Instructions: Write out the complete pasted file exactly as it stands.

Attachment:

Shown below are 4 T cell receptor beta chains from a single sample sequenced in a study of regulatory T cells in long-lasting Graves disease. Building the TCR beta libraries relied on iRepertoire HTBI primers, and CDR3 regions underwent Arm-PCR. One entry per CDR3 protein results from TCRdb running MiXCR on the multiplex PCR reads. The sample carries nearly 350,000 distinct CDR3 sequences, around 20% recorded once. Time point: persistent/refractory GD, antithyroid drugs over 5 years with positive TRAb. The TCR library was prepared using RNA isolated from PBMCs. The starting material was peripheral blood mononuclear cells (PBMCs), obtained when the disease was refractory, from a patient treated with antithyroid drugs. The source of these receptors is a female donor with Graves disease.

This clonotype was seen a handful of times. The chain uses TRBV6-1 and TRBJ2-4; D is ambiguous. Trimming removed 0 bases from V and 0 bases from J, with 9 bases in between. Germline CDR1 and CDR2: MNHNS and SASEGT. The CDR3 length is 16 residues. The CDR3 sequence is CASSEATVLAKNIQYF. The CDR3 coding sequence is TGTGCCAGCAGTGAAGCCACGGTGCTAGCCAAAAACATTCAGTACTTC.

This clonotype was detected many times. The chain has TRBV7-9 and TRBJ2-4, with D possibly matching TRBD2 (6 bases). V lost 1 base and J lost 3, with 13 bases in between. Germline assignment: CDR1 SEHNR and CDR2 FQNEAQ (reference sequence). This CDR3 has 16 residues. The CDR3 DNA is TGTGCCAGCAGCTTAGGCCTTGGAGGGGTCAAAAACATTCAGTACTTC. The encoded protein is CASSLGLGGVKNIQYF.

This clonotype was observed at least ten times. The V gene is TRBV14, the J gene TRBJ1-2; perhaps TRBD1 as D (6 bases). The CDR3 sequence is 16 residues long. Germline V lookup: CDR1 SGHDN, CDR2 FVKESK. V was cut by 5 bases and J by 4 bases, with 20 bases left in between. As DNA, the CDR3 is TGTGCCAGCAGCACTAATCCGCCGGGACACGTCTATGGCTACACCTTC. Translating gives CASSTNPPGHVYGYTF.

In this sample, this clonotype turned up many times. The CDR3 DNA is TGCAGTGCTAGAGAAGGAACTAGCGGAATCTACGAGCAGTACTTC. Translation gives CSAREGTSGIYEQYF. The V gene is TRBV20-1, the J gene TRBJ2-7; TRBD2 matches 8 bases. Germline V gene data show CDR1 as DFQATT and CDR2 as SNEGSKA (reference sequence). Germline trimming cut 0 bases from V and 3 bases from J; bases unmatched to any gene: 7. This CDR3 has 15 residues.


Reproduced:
Shown below are 4 T cell receptor beta chains from a single sample sequenced in a study of regulatory T cells in long-lasting Graves disease. Building the TCR beta libraries relied on iRepertoire HTBI primers, and CDR3 regions underwent Arm-PCR. One entry per CDR3 protein results from TCRdb running MiXCR on the multiplex PCR reads. The sample carries nearly 350,000 distinct CDR3 sequences, around 20% recorded once. Time point: persistent/refractory GD, antithyroid drugs over 5 years with positive TRAb. The TCR library was prepared using RNA isolated from PBMCs. The starting material was peripheral blood mononuclear cells (PBMCs), obtained when the disease was refractory, from a patient treated with antithyroid drugs. The source of these receptors is a female donor with Graves disease.

This clonotype was seen a handful of times. The chain uses TRBV6-1 and TRBJ2-4; D is ambiguous. Trimming removed 0 bases from V and 0 bases from J, with 9 bases in between. Germline CDR1 and CDR2: MNHNS and SASEGT. The CDR3 length is 16 residues. The CDR3 sequence is CASSEATVLAKNIQYF. The CDR3 coding sequence is TGTGCCAGCAGTGAAGCCACGGTGCTAGCCAAAAACATTCAGTACTTC.

This clonotype was detected many times. The chain has TRBV7-9 and TRBJ2-4, with D possibly matching TRBD2 (6 bases). V lost 1 base and J lost 3, with 13 bases in between. Germline assignment: CDR1 SEHNR and CDR2 FQNEAQ (reference sequence). This CDR3 has 16 residues. The CDR3 DNA is TGTGCCAGCAGCTTAGGCCTTGGAGGGGTCAAAAACATTCAGTACTTC. The encoded protein is CASSLGLGGVKNIQYF.

This clonotype was observed at least ten times. The V gene is TRBV14, the J gene TRBJ1-2; perhaps TRBD1 as D (6 bases). The CDR3 sequence is 16 residues long. Germline V lookup: CDR1 SGHDN, CDR2 FVKESK. V was cut by 5 bases and J by 4 bases, with 20 bases left in between. As DNA, the CDR3 is TGTGCCAGCAGCACTAATCCGCCGGGACACGTCTATGGCTACACCTTC. Translating gives CASSTNPPGHVYGYTF.

In this sample, this clonotype turned up many times. The CDR3 DNA is TGCAGTGCTAGAGAAGGAACTAGCGGAATCTACGAGCAGTACTTC. Translation gives CSAREGTSGIYEQYF. The V gene is TRBV20-1, the J gene TRBJ2-7; TRBD2 matches 8 bases. Germline V gene data show CDR1 as DFQATT and CDR2 as SNEGSKA (reference sequence). Germline trimming cut 0 bases from V and 3 bases from J; bases unmatched to any gene: 7. This CDR3 has 15 residues.